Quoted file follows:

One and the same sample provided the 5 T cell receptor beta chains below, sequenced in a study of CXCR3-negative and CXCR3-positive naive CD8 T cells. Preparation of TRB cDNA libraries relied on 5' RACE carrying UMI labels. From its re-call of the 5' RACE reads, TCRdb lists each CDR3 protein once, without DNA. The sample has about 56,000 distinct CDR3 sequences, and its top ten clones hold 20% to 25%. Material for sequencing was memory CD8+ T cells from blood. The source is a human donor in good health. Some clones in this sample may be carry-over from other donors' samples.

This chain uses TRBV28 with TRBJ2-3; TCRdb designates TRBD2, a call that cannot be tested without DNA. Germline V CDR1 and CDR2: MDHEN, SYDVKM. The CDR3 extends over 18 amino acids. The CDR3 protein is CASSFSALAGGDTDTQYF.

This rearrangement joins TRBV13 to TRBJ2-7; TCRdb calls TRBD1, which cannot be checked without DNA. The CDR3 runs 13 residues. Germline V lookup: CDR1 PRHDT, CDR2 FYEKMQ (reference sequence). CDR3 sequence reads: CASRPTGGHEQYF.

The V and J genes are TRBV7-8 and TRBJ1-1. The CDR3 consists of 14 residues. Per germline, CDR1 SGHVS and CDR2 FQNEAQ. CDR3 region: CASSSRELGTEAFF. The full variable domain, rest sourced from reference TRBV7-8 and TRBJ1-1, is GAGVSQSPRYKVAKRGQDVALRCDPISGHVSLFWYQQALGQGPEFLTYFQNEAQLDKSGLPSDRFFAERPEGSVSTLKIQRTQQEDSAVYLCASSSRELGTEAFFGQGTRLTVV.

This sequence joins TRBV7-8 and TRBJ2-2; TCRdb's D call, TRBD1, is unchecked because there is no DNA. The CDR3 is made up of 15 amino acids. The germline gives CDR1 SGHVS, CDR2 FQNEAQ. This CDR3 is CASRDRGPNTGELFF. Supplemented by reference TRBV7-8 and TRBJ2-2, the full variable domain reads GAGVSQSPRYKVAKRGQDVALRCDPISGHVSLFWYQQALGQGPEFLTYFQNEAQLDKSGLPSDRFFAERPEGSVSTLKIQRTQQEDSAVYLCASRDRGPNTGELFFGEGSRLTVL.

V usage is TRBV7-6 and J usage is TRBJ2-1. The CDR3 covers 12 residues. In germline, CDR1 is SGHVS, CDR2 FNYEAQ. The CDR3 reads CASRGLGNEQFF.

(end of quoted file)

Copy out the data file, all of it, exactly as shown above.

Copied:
One and the same sample provided the 5 T cell receptor beta chains below, sequenced in a study of CXCR3-negative and CXCR3-positive naive CD8 T cells. Preparation of TRB cDNA libraries relied on 5' RACE carrying UMI labels. From its re-call of the 5' RACE reads, TCRdb lists each CDR3 protein once, without DNA. The sample has about 56,000 distinct CDR3 sequences, and its top ten clones hold 20% to 25%. Material for sequencing was memory CD8+ T cells from blood. The source is a human donor in good health. Some clones in this sample may be carry-over from other donors' samples.

This chain uses TRBV28 with TRBJ2-3; TCRdb designates TRBD2, a call that cannot be tested without DNA. Germline V CDR1 and CDR2: MDHEN, SYDVKM. The CDR3 extends over 18 amino acids. The CDR3 protein is CASSFSALAGGDTDTQYF.

This rearrangement joins TRBV13 to TRBJ2-7; TCRdb calls TRBD1, which cannot be checked without DNA. The CDR3 runs 13 residues. Germline V lookup: CDR1 PRHDT, CDR2 FYEKMQ (reference sequence). CDR3 sequence reads: CASRPTGGHEQYF.

The V and J genes are TRBV7-8 and TRBJ1-1. The CDR3 consists of 14 residues. Per germline, CDR1 SGHVS and CDR2 FQNEAQ. CDR3 region: CASSSRELGTEAFF. The full variable domain, rest sourced from reference TRBV7-8 and TRBJ1-1, is GAGVSQSPRYKVAKRGQDVALRCDPISGHVSLFWYQQALGQGPEFLTYFQNEAQLDKSGLPSDRFFAERPEGSVSTLKIQRTQQEDSAVYLCASSSRELGTEAFFGQGTRLTVV.

This sequence joins TRBV7-8 and TRBJ2-2; TCRdb's D call, TRBD1, is unchecked because there is no DNA. The CDR3 is made up of 15 amino acids. The germline gives CDR1 SGHVS, CDR2 FQNEAQ. This CDR3 is CASRDRGPNTGELFF. Supplemented by reference TRBV7-8 and TRBJ2-2, the full variable domain reads GAGVSQSPRYKVAKRGQDVALRCDPISGHVSLFWYQQALGQGPEFLTYFQNEAQLDKSGLPSDRFFAERPEGSVSTLKIQRTQQEDSAVYLCASRDRGPNTGELFFGEGSRLTVL.

V usage is TRBV7-6 and J usage is TRBJ2-1. The CDR3 covers 12 residues. In germline, CDR1 is SGHVS, CDR2 FNYEAQ. The CDR3 reads CASRGLGNEQFF.